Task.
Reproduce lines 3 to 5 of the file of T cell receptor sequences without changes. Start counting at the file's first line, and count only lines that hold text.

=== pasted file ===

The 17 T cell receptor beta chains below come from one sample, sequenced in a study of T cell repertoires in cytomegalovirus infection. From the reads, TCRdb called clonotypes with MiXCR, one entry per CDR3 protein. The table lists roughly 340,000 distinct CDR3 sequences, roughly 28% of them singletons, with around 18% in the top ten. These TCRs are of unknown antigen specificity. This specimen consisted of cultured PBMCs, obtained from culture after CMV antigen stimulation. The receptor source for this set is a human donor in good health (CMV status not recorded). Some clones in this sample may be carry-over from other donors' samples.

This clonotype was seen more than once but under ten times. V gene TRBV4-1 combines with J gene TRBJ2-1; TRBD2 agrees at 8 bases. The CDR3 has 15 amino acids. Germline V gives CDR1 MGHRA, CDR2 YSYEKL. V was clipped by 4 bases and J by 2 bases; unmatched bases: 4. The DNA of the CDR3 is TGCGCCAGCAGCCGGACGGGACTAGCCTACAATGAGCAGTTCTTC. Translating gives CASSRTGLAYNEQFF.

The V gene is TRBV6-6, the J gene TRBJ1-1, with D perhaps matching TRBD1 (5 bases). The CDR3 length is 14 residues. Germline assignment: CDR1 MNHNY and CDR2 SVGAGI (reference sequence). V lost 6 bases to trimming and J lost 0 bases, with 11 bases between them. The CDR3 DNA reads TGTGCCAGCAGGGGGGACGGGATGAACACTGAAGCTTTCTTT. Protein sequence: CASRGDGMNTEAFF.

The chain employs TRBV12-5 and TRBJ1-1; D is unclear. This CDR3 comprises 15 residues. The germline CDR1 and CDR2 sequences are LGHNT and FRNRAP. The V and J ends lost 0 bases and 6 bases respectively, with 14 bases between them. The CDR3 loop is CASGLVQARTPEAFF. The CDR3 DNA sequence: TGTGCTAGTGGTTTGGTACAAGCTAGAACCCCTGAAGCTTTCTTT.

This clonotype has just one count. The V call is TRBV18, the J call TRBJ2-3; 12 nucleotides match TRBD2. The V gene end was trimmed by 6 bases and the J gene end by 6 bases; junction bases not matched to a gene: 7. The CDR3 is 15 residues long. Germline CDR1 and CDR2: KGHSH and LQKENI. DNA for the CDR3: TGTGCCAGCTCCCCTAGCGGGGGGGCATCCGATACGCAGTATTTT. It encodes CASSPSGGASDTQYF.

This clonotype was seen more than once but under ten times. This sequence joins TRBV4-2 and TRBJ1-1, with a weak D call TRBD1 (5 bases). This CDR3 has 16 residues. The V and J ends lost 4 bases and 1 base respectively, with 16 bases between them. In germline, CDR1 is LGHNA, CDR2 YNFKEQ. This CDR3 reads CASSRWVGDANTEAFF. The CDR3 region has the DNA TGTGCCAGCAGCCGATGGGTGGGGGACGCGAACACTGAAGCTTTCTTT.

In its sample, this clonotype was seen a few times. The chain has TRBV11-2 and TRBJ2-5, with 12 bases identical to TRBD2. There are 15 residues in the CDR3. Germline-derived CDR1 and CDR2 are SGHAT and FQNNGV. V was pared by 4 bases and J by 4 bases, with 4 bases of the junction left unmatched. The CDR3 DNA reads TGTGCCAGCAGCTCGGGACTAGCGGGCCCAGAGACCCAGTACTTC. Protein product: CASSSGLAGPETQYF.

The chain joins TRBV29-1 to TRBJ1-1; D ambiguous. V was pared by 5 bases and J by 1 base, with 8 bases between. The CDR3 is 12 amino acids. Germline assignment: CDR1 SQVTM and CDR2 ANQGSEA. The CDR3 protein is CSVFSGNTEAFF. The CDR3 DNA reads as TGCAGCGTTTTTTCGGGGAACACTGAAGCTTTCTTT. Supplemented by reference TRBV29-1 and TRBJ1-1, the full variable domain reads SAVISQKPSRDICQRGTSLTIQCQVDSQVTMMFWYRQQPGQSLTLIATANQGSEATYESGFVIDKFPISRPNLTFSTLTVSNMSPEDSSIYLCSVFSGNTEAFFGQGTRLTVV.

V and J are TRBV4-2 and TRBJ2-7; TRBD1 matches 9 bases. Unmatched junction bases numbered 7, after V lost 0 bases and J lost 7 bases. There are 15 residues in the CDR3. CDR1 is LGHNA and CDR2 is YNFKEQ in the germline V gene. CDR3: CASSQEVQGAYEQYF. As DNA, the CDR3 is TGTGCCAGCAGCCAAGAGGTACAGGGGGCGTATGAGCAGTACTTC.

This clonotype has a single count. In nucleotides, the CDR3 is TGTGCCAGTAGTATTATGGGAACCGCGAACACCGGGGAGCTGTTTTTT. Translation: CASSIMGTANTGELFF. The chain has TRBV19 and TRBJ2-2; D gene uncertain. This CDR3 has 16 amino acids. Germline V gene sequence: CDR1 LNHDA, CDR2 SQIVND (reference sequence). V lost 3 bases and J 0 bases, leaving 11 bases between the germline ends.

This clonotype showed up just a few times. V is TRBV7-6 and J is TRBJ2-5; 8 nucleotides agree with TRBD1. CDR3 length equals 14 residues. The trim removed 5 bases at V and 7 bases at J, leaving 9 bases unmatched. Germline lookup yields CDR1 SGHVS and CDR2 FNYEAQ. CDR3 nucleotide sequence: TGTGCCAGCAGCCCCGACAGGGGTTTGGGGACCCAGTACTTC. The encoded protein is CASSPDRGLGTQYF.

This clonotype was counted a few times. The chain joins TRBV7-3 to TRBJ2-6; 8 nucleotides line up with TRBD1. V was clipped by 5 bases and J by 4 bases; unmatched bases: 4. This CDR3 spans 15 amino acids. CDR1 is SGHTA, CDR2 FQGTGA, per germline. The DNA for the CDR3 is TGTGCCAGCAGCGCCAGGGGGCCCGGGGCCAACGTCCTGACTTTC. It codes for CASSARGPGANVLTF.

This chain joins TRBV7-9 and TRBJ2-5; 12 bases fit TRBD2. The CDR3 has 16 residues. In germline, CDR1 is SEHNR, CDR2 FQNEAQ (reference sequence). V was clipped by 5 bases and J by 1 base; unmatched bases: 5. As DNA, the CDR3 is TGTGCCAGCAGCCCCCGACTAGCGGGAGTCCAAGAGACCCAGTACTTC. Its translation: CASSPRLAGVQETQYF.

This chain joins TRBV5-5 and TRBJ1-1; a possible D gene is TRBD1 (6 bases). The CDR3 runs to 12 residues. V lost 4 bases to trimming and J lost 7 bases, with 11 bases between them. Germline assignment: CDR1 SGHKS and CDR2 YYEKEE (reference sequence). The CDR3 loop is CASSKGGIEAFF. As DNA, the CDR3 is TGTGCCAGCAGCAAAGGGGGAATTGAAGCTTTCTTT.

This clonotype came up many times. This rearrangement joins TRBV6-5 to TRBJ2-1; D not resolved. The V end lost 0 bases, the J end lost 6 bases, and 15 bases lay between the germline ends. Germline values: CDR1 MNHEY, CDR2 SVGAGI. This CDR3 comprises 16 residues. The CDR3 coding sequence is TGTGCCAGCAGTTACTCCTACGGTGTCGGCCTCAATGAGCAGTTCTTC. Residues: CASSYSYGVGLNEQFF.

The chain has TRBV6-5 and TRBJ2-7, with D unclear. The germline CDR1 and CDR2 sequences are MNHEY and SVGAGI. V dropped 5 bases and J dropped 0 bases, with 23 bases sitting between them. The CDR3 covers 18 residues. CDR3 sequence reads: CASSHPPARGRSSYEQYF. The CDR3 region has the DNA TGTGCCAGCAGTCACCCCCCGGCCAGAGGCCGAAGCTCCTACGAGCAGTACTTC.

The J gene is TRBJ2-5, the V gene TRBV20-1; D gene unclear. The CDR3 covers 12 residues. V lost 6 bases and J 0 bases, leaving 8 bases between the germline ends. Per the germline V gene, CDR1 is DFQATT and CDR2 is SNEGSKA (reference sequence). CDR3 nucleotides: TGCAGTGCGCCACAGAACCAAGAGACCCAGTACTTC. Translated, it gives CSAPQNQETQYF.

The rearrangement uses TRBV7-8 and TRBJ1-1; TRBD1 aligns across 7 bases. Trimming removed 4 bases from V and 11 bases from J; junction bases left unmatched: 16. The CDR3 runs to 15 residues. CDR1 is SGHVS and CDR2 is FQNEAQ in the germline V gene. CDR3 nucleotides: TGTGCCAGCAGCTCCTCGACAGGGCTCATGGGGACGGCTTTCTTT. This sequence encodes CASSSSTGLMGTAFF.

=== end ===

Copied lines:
The V gene is TRBV6-6, the J gene TRBJ1-1, with D perhaps matching TRBD1 (5 bases). The CDR3 length is 14 residues. Germline assignment: CDR1 MNHNY and CDR2 SVGAGI (reference sequence). V lost 6 bases to trimming and J lost 0 bases, with 11 bases between them. The CDR3 DNA reads TGTGCCAGCAGGGGGGACGGGATGAACACTGAAGCTTTCTTT. Protein sequence: CASRGDGMNTEAFF.

The chain employs TRBV12-5 and TRBJ1-1; D is unclear. This CDR3 comprises 15 residues. The germline CDR1 and CDR2 sequences are LGHNT and FRNRAP. The V and J ends lost 0 bases and 6 bases respectively, with 14 bases between them. The CDR3 loop is CASGLVQARTPEAFF. The CDR3 DNA sequence: TGTGCTAGTGGTTTGGTACAAGCTAGAACCCCTGAAGCTTTCTTT.

This clonotype has just one count. The V call is TRBV18, the J call TRBJ2-3; 12 nucleotides match TRBD2. The V gene end was trimmed by 6 bases and the J gene end by 6 bases; junction bases not matched to a gene: 7. The CDR3 is 15 residues long. Germline CDR1 and CDR2: KGHSH and LQKENI. DNA for the CDR3: TGTGCCAGCTCCCCTAGCGGGGGGGCATCCGATACGCAGTATTTT. It encodes CASSPSGGASDTQYF.